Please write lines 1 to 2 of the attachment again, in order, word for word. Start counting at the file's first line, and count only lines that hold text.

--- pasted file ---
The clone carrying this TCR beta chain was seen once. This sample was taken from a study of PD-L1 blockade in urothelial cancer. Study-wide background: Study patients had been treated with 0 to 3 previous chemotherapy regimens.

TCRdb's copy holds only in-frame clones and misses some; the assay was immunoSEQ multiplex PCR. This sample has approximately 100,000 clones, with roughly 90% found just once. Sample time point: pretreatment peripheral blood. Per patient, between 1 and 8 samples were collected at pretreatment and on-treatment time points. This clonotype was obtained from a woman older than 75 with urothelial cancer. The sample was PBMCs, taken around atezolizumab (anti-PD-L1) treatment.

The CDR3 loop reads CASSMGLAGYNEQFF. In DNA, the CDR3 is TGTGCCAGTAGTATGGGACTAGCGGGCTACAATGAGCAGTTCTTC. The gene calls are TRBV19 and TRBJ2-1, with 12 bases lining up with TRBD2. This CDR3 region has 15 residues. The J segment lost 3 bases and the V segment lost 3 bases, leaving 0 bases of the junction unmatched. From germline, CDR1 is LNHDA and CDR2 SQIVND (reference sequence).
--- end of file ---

The clone carrying this TCR beta chain was seen once. This sample was taken from a study of PD-L1 blockade in urothelial cancer. Study-wide background: Study patients had been treated with 0 to 3 previous chemotherapy regimens.

TCRdb's copy holds only in-frame clones and misses some; the assay was immunoSEQ multiplex PCR. This sample has approximately 100,000 clones, with roughly 90% found just once. Sample time point: pretreatment peripheral blood. Per patient, between 1 and 8 samples were collected at pretreatment and on-treatment time points. This clonotype was obtained from a woman older than 75 with urothelial cancer. The sample was PBMCs, taken around atezolizumab (anti-PD-L1) treatment.